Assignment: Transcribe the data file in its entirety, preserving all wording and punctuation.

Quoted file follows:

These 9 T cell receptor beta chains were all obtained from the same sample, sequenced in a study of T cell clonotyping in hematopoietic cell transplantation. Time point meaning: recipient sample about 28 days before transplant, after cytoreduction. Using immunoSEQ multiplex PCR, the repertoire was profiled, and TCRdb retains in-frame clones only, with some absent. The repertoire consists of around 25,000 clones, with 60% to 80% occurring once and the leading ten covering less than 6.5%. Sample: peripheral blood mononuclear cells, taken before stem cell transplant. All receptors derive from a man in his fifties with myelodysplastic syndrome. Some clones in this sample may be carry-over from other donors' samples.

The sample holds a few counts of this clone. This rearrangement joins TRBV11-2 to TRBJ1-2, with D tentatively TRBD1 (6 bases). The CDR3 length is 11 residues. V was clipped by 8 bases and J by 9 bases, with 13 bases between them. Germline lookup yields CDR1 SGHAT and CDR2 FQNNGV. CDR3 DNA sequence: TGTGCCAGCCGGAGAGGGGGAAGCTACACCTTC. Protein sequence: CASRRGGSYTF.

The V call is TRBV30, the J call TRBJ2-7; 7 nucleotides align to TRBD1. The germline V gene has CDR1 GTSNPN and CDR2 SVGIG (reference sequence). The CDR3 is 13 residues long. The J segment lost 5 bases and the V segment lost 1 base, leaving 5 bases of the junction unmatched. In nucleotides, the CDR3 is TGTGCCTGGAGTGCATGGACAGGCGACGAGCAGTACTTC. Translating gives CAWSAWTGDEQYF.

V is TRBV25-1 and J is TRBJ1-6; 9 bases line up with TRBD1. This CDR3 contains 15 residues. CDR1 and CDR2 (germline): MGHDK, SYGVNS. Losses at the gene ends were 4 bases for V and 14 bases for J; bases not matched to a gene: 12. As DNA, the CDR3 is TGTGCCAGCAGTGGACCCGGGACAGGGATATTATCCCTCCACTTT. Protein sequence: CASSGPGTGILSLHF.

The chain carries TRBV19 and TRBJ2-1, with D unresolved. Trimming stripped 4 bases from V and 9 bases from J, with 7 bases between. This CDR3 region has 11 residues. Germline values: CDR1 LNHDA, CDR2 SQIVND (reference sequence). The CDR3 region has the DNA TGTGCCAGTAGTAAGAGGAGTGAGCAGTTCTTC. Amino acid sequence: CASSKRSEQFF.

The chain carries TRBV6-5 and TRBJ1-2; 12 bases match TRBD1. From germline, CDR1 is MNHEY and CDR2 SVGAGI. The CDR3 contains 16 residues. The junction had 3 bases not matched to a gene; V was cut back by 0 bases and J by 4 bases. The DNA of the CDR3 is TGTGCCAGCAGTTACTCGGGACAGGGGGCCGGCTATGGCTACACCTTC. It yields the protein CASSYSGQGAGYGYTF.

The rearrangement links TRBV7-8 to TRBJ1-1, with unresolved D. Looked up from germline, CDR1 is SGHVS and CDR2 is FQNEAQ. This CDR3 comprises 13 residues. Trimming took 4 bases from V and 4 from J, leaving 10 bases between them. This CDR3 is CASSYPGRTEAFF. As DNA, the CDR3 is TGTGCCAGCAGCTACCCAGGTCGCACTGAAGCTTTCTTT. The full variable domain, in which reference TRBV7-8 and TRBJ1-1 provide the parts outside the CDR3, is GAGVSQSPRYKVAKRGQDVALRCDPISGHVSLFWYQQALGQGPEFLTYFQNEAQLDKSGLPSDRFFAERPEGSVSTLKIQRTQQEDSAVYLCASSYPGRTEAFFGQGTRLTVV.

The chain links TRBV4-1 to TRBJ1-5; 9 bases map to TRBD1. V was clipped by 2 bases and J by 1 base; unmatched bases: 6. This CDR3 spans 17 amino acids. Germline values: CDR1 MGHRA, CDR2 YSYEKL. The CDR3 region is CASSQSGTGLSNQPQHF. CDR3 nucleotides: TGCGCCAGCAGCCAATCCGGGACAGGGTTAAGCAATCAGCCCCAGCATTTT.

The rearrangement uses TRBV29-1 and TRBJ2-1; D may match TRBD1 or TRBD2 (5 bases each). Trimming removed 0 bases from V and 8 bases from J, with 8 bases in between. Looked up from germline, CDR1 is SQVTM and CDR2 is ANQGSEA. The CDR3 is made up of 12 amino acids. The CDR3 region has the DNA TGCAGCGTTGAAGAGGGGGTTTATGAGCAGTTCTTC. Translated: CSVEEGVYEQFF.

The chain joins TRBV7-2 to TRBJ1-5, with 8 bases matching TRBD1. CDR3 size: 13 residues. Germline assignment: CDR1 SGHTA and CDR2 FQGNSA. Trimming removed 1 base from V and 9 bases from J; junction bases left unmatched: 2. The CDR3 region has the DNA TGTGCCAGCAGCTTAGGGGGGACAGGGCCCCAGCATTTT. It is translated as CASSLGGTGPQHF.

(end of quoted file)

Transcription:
These 9 T cell receptor beta chains were all obtained from the same sample, sequenced in a study of T cell clonotyping in hematopoietic cell transplantation. Time point meaning: recipient sample about 28 days before transplant, after cytoreduction. Using immunoSEQ multiplex PCR, the repertoire was profiled, and TCRdb retains in-frame clones only, with some absent. The repertoire consists of around 25,000 clones, with 60% to 80% occurring once and the leading ten covering less than 6.5%. Sample: peripheral blood mononuclear cells, taken before stem cell transplant. All receptors derive from a man in his fifties with myelodysplastic syndrome. Some clones in this sample may be carry-over from other donors' samples.

The sample holds a few counts of this clone. This rearrangement joins TRBV11-2 to TRBJ1-2, with D tentatively TRBD1 (6 bases). The CDR3 length is 11 residues. V was clipped by 8 bases and J by 9 bases, with 13 bases between them. Germline lookup yields CDR1 SGHAT and CDR2 FQNNGV. CDR3 DNA sequence: TGTGCCAGCCGGAGAGGGGGAAGCTACACCTTC. Protein sequence: CASRRGGSYTF.

The V call is TRBV30, the J call TRBJ2-7; 7 nucleotides align to TRBD1. The germline V gene has CDR1 GTSNPN and CDR2 SVGIG (reference sequence). The CDR3 is 13 residues long. The J segment lost 5 bases and the V segment lost 1 base, leaving 5 bases of the junction unmatched. In nucleotides, the CDR3 is TGTGCCTGGAGTGCATGGACAGGCGACGAGCAGTACTTC. Translating gives CAWSAWTGDEQYF.

V is TRBV25-1 and J is TRBJ1-6; 9 bases line up with TRBD1. This CDR3 contains 15 residues. CDR1 and CDR2 (germline): MGHDK, SYGVNS. Losses at the gene ends were 4 bases for V and 14 bases for J; bases not matched to a gene: 12. As DNA, the CDR3 is TGTGCCAGCAGTGGACCCGGGACAGGGATATTATCCCTCCACTTT. Protein sequence: CASSGPGTGILSLHF.

The chain carries TRBV19 and TRBJ2-1, with D unresolved. Trimming stripped 4 bases from V and 9 bases from J, with 7 bases between. This CDR3 region has 11 residues. Germline values: CDR1 LNHDA, CDR2 SQIVND (reference sequence). The CDR3 region has the DNA TGTGCCAGTAGTAAGAGGAGTGAGCAGTTCTTC. Amino acid sequence: CASSKRSEQFF.

The chain carries TRBV6-5 and TRBJ1-2; 12 bases match TRBD1. From germline, CDR1 is MNHEY and CDR2 SVGAGI. The CDR3 contains 16 residues. The junction had 3 bases not matched to a gene; V was cut back by 0 bases and J by 4 bases. The DNA of the CDR3 is TGTGCCAGCAGTTACTCGGGACAGGGGGCCGGCTATGGCTACACCTTC. It yields the protein CASSYSGQGAGYGYTF.

The rearrangement links TRBV7-8 to TRBJ1-1, with unresolved D. Looked up from germline, CDR1 is SGHVS and CDR2 is FQNEAQ. This CDR3 comprises 13 residues. Trimming took 4 bases from V and 4 from J, leaving 10 bases between them. This CDR3 is CASSYPGRTEAFF. As DNA, the CDR3 is TGTGCCAGCAGCTACCCAGGTCGCACTGAAGCTTTCTTT. The full variable domain, in which reference TRBV7-8 and TRBJ1-1 provide the parts outside the CDR3, is GAGVSQSPRYKVAKRGQDVALRCDPISGHVSLFWYQQALGQGPEFLTYFQNEAQLDKSGLPSDRFFAERPEGSVSTLKIQRTQQEDSAVYLCASSYPGRTEAFFGQGTRLTVV.

The chain links TRBV4-1 to TRBJ1-5; 9 bases map to TRBD1. V was clipped by 2 bases and J by 1 base; unmatched bases: 6. This CDR3 spans 17 amino acids. Germline values: CDR1 MGHRA, CDR2 YSYEKL. The CDR3 region is CASSQSGTGLSNQPQHF. CDR3 nucleotides: TGCGCCAGCAGCCAATCCGGGACAGGGTTAAGCAATCAGCCCCAGCATTTT.

The rearrangement uses TRBV29-1 and TRBJ2-1; D may match TRBD1 or TRBD2 (5 bases each). Trimming removed 0 bases from V and 8 bases from J, with 8 bases in between. Looked up from germline, CDR1 is SQVTM and CDR2 is ANQGSEA. The CDR3 is made up of 12 amino acids. The CDR3 region has the DNA TGCAGCGTTGAAGAGGGGGTTTATGAGCAGTTCTTC. Translated: CSVEEGVYEQFF.

The chain joins TRBV7-2 to TRBJ1-5, with 8 bases matching TRBD1. CDR3 size: 13 residues. Germline assignment: CDR1 SGHTA and CDR2 FQGNSA. Trimming removed 1 base from V and 9 bases from J; junction bases left unmatched: 2. The CDR3 region has the DNA TGTGCCAGCAGCTTAGGGGGGACAGGGCCCCAGCATTTT. It is translated as CASSLGGTGPQHF.